Acas uses cookies to ensure we give you the best experience and to make the site simpler. Find out more about cookies.

Website URL : http://www.acas.org.uk/index.aspx/images/acas/helplineonline/media/pdf/4/n/media/pdf/h/o/index.aspx?articleid=5992

How to combat cyber bullying in the workplace

  1. Did you know?

  2. What is cyber bullying?
  3. Three ways to tackle cyber bullying

  4. Further help


With leading figures such as Prince William calling for greater awareness of online bullying , and major social platforms introducing new measures and controls, employers are increasingly being urged to take social media abuse seriously and confront cyber bullies in the workplace.

The rise of social media has changed the way we communicate. In the UK alone, over 30 million people use Facebook and over 15 million access Twitter. The impact of these new channels on the workplace has been profound. While many companies have harnessed the power of social media to connect to their audience, the prevalence of this often hidden world has allowed cyber bullying to flourish. In the past decade some reports show a tenfold increase in 'internet trolling' and convictions for online abuse have soared to five a day. 

In an era where digital communication is no longer an option and technology is a way of life, the rise in smart phone ownership, messaging apps and 24/7chat rooms have created new ways to connect and communicate. However, the rise in digital technology has also brought previously private social networks into the workplace and opened the door for new forms of workplace bullying and exclusion. 

To help employers tackle the rise of cyber bullying, inside and outside of work, we offer support and guidance on spotting the signs, developing effective social media usage policies, improving reporting and monitoring electronic activity.


Did you know?


What is cyber bullying?

Cyber bullying is bullying, harassment or victimisation that takes place on blogs, email or social networking sites like Facebook and Twitter. This could be directed at an employee or a manager and may include inappropriate photographs, offensive messages, or direct threats. This kind of bullying can take place in the office or outside of work hours, and the victim may be unaware that this abuse is taking place.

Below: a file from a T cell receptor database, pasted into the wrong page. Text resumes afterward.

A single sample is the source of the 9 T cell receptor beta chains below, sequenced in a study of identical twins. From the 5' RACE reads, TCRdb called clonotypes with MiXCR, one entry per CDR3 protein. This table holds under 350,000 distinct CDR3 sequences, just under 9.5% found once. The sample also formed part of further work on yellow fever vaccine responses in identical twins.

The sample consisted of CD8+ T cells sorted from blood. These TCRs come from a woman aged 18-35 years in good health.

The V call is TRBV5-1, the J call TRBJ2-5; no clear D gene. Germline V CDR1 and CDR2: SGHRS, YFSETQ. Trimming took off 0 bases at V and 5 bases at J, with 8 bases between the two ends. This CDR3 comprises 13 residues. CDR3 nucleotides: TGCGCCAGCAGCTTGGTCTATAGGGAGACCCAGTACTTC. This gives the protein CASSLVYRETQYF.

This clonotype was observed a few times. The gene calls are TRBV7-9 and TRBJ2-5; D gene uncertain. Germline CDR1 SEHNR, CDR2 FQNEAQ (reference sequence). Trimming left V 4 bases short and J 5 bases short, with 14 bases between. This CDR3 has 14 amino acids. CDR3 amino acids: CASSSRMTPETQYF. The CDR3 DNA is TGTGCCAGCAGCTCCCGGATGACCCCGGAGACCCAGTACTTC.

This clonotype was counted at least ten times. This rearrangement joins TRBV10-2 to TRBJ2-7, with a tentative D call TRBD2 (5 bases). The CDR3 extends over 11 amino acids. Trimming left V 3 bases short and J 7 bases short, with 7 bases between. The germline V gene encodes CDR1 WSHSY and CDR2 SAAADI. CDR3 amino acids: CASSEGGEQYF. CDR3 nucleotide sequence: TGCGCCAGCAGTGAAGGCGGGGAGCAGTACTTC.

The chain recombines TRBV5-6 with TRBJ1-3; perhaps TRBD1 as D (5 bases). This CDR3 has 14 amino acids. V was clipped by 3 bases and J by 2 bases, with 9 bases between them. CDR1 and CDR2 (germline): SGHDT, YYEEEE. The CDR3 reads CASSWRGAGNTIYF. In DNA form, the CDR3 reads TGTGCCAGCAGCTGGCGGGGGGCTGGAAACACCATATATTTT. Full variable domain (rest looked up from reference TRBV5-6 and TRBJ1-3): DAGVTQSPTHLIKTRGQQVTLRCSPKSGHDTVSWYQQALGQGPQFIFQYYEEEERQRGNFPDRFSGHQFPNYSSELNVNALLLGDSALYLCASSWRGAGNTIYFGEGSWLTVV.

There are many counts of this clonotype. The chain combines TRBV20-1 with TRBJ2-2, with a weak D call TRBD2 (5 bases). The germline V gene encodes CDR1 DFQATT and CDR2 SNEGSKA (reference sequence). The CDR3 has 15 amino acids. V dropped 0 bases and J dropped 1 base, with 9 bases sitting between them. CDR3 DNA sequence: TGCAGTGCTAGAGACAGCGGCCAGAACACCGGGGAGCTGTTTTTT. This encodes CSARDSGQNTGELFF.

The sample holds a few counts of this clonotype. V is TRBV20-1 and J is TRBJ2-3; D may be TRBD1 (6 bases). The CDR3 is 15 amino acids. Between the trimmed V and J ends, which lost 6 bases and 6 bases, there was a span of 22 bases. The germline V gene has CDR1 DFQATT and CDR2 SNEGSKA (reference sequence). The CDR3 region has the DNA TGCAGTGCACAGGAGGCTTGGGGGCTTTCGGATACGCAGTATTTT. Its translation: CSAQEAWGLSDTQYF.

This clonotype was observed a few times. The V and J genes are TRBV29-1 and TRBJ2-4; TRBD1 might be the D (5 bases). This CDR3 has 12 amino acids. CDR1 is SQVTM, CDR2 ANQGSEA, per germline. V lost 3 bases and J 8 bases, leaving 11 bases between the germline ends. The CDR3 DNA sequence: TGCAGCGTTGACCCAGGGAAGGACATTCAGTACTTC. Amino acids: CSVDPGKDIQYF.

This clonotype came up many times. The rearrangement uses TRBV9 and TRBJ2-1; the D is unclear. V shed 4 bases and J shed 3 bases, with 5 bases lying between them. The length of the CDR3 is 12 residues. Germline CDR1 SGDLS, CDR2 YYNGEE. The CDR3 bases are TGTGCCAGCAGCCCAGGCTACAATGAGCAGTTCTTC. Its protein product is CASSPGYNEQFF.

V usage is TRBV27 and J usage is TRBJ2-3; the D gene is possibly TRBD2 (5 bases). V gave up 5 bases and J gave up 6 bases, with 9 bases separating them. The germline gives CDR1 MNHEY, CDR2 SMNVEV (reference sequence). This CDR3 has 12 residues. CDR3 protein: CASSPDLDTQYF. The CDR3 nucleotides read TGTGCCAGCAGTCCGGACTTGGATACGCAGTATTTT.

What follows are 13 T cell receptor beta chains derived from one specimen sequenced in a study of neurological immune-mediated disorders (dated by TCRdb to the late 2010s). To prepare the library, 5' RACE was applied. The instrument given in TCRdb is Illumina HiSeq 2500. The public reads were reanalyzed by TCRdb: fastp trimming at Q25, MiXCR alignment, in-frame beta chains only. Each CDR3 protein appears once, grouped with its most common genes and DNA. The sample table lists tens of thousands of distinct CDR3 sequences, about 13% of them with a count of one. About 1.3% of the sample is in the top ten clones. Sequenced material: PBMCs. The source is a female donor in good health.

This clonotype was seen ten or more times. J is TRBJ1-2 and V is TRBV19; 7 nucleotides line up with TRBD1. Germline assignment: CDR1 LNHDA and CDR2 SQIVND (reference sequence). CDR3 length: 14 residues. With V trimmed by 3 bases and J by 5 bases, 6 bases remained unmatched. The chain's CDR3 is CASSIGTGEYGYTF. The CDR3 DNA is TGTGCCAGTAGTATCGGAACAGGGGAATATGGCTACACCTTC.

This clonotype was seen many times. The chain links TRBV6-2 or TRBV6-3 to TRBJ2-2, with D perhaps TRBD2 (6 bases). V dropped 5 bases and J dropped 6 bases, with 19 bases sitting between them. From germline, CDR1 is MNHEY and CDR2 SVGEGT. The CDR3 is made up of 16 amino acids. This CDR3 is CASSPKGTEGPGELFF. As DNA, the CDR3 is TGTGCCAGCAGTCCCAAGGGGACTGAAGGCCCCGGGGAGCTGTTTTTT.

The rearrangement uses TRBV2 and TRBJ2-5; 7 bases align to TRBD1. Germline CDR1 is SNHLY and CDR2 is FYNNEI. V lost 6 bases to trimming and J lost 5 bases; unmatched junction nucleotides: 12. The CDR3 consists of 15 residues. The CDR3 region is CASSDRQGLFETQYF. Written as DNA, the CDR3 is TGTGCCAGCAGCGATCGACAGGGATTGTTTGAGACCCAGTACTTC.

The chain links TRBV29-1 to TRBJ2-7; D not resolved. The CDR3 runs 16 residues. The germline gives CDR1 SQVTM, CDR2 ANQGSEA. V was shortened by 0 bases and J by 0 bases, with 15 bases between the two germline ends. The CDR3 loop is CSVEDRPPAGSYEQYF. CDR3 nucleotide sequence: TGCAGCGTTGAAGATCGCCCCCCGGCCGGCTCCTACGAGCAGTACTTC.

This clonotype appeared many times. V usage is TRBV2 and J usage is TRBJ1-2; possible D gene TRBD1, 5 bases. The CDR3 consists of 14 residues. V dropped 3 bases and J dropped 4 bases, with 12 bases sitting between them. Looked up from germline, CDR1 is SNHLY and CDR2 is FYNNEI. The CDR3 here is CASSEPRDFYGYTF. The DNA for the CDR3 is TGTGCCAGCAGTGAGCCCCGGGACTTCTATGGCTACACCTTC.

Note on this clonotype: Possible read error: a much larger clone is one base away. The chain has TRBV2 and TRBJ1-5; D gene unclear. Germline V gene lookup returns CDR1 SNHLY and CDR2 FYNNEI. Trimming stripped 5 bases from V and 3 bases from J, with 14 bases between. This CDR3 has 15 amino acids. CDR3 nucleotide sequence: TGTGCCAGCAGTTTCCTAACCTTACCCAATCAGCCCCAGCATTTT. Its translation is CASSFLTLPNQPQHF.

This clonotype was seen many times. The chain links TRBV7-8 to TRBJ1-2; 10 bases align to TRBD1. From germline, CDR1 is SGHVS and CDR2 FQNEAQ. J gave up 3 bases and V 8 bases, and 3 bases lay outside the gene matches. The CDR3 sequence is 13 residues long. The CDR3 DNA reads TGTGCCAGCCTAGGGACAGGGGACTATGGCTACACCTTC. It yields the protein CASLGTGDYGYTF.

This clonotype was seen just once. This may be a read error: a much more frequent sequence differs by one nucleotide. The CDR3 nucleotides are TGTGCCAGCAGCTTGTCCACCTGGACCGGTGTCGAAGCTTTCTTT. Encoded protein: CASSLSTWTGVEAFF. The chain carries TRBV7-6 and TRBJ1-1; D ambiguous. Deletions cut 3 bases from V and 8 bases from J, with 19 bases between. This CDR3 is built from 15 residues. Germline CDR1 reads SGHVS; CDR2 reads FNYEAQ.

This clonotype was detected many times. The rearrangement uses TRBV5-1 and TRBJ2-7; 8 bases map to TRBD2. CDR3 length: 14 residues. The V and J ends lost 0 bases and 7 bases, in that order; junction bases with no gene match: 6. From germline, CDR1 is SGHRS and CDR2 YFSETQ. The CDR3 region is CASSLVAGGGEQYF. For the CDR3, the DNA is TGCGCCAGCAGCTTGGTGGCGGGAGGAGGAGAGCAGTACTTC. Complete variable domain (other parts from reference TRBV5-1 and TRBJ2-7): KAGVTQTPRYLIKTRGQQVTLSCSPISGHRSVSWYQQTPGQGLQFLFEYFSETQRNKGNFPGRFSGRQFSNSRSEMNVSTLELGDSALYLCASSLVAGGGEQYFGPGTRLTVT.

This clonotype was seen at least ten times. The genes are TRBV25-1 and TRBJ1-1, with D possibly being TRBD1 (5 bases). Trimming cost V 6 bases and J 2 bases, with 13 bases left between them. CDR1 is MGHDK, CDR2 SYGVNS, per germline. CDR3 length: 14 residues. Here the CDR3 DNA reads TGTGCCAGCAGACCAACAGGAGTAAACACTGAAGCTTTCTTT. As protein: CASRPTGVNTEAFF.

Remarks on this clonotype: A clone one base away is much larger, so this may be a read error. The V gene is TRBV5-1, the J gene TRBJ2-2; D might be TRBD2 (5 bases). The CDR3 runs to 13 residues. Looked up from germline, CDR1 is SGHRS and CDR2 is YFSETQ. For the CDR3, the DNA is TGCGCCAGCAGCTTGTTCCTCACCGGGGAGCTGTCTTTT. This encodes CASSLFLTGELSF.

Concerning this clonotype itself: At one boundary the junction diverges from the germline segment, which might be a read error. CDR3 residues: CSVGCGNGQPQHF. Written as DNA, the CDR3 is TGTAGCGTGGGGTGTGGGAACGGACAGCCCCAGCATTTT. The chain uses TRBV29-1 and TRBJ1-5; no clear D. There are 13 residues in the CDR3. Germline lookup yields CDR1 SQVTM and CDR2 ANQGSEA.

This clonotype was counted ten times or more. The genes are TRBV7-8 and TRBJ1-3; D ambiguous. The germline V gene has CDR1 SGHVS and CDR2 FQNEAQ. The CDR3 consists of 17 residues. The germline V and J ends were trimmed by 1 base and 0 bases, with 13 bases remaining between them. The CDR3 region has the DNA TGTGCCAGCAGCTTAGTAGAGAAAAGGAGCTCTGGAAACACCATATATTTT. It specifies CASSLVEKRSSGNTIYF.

Cyber bullying like other forms of workplace harassment and victimisation can have a negative impact on businesses - leading to poor morale and performance, continuing staff absence and an overall loss in productivity.

Get further information and guidance on cyber bullying at work.


Three ways to tackle cyber bullying

The good news is that leading social networking sites are already taking steps to curb online trolls and harassment. Facebook recently introduced a 'reporting tool' that allowed users to report unsuitable comments and content, and Twitter has developed filters to weed out abusive tweets, and implemented new measures to ban persistent trolls. However, while these are a step in the right direction, we also recommend employers consider these three specific areas:

  1. Keeping your social media policy up to date
    Technology changes fast and companies often find it difficult to keep track of new developments. We offer guidance that allows employers to develop relevant social media policies and outline what is acceptable and unacceptable in the workplace.

    Find out how to update your workplace policies.
     
  2. Making it easier to report online abuse
    Introducing a simpler reporting process can encourage people to report offensive messages and inappropriate content sooner. It's also a good idea to act upon reports quickly, and have a consistent approach to disciplinary and grievance procedures that treats each employee fairly.

    Find out more about social media grievances and discipline.
     
  3. Taking a closer look at workplace communication 
    While there may be good reasons for tracking employees and messages at work, employers need to stay on the right side of the Data Protection Act. We offer guidance to help you to find the right balance between tackling cyber bullying and protecting your employees' privacy.

    Learn more about monitoring electronic activity.

Further help 


This news content or feature has been generated by a third party. Commentary, opinion and content do not necessarily represent the opinion of Acas.
We recommend that you explore further information and advice available on this website, particularly within our Advice A-Z guidance pages. If you have questions about workplace rights and rules visit Helpline Online.
This news content or feature may be reproduced free of charge in any format or medium for research, private study or for internal circulation within an organisation, subject to accurate reproduction.